Top Five Weekend Stock Stories - Sunday, Oct. 28, 2018

Catch up on the weekend's top five stories with this list compiled by The Fly:

1. IBM (IBM) and Red Hat (RHT) announced that the companies have reached a definitive agreement under which IBM will acquire all of the issued and outstanding common shares of Red Hat for $190 per share in cash, representing a total enterprise value of approximately $34B. IBM and Red Hat will continue to build and enhance Red Hat partnerships, including those with major cloud providers, such as Amazon Web Services (AMZN), Microsoft (MSFT) Azure, Google (GOOG; GOOGL) Cloud, Alibaba (BABA) and more, in addition to the IBM Cloud.

Red Hat will continue to be led by Jim Whitehurst and Red Hat's current management team. Jim Whitehurst also will join IBM's senior management team and report to Ginni Rometty. IBM intends to maintain Red Hat's headquarters, facilities, brands and practices, and intends to suspend its share repurchase program in 2020 and 2021. The acquisition has been approved by the boards of directors of both IBM and Red Hat and is expected to close in the latter half of 2019.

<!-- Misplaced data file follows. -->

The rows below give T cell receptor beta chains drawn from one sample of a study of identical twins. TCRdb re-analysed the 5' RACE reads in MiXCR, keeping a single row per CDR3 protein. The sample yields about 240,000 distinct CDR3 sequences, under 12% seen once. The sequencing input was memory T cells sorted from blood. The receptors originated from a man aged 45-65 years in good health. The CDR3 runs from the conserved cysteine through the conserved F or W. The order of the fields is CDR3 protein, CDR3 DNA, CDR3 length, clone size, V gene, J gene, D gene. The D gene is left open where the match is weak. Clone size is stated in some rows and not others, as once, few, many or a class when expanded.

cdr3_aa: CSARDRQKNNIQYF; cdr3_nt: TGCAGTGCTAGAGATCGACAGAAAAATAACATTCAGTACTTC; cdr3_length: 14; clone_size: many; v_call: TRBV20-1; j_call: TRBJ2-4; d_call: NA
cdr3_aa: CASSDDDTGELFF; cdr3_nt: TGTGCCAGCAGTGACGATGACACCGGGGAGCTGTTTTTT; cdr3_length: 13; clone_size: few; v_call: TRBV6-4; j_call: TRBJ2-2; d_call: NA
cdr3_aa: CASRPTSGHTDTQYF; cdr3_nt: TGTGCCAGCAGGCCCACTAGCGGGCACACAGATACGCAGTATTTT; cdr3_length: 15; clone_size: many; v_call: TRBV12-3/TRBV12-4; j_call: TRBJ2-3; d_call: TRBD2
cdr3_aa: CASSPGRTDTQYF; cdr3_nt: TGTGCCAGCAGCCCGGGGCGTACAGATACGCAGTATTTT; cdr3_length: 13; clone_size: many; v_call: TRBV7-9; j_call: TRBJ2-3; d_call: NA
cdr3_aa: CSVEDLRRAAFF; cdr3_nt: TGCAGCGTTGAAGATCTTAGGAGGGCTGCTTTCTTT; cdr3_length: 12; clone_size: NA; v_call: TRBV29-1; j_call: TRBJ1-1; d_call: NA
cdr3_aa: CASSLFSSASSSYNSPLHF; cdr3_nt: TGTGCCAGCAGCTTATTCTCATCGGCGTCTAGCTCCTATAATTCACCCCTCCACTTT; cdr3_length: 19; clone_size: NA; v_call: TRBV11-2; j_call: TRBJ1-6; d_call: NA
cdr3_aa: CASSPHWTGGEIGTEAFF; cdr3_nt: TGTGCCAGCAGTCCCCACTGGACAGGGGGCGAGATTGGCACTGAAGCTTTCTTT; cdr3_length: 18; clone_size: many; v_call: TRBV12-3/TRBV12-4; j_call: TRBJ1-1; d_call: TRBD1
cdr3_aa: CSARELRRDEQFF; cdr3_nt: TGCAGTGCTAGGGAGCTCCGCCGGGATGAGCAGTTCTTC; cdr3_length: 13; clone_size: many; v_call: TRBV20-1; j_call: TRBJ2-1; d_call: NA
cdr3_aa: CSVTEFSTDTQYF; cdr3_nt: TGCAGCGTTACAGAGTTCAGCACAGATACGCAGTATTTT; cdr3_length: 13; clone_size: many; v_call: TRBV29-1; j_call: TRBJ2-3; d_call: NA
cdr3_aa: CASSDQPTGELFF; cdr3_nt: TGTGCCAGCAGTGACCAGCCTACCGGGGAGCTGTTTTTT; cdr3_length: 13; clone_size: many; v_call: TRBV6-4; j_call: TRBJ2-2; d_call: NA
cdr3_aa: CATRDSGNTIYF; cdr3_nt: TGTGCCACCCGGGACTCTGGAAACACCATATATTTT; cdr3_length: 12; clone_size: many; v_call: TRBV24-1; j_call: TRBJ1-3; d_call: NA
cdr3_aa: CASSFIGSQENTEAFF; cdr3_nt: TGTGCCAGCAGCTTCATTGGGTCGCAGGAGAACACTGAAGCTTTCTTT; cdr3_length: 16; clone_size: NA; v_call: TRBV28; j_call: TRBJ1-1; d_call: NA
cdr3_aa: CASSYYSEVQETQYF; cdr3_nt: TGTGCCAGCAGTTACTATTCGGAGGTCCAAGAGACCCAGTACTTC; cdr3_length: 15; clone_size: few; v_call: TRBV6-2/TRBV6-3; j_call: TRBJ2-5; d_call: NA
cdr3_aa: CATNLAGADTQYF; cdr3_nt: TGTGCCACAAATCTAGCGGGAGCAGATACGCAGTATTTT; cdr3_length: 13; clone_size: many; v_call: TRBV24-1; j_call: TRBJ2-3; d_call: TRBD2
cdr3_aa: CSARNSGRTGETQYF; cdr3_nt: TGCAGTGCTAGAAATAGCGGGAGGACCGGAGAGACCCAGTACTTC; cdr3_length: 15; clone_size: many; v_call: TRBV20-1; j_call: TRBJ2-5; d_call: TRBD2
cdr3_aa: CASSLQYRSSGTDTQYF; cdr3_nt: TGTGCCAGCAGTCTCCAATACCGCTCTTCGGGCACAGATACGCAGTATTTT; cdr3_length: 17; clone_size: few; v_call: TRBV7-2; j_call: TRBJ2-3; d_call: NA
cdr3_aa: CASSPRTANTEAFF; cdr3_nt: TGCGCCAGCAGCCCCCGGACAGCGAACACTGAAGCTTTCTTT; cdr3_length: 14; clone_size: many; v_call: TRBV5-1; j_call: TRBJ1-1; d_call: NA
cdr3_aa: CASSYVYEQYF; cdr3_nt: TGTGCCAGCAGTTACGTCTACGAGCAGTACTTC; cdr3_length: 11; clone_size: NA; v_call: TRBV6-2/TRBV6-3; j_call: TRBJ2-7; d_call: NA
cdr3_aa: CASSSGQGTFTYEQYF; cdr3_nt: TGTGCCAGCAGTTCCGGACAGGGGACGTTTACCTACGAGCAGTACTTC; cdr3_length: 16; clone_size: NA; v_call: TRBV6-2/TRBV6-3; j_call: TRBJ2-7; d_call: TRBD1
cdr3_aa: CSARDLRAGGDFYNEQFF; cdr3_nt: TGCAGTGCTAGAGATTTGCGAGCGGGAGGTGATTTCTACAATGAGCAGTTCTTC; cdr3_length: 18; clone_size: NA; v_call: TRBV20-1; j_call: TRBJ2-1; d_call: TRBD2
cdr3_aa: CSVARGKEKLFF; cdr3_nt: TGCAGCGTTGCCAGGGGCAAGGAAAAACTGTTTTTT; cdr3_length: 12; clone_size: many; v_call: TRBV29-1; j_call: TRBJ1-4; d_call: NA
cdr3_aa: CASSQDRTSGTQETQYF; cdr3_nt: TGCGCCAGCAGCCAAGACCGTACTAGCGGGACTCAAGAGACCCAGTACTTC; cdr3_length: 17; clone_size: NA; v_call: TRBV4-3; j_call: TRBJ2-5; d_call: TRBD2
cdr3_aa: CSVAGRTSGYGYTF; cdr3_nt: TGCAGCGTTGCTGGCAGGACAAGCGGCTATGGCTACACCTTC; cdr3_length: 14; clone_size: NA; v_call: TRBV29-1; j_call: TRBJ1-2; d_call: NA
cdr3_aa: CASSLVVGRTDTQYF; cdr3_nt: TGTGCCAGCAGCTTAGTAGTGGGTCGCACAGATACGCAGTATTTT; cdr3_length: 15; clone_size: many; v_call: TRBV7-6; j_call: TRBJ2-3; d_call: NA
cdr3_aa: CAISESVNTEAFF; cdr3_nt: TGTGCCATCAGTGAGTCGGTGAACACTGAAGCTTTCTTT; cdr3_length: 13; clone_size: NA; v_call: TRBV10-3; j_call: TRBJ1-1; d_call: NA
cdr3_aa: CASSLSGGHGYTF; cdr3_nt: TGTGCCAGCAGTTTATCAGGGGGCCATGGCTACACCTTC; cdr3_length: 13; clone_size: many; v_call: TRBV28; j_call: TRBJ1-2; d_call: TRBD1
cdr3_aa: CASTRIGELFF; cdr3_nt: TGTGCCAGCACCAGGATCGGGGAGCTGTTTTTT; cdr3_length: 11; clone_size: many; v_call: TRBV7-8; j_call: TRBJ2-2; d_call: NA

2. The U.S. House of Representatives' leading lawmaker on taxes suggested that a new tax cut plan touted by President Trump was unlikely to see action in Congress before 2019, and then only if Republicans keep their majority in November 6 elections, according to Reuters. "Really common sense tells you that [Trump's new tax cut plan] is something, that as the Republicans retain the House and the Senate, that will advance in the new Congress," Representative Kevin Brady said on Fox News.

3. Bank of America (BAC) and other bank giants have been clobbered lately in the market as investors worry that the current economic expansion will not last for long, but it looks like an "overreaction," Andrew Bary wrote in this week's edition of Barron's. While it is understandable that investors are wary of banks, given their searing experience with them during the financial crisis, Bank of America has some "very good businesses valued cheaply" and can "almost bank on a comeback" for its stock, the report added.

4. Comcast (CMCSA) subsidiary Universal's "Halloween" grossed $32M from 3,990 theaters in its second outing, where it stayed atop the chart to finish the weekend with a domestic tally of $126.7M. Overseas, the direct sequel to the 1978 classic slasher hit ended Sunday with $25.6M from 47 markets for an offshore total of $45.6M and $172.3M globally. The movie earned a B+ CinemaScore and sports 80% Rotten Tomatoes score.

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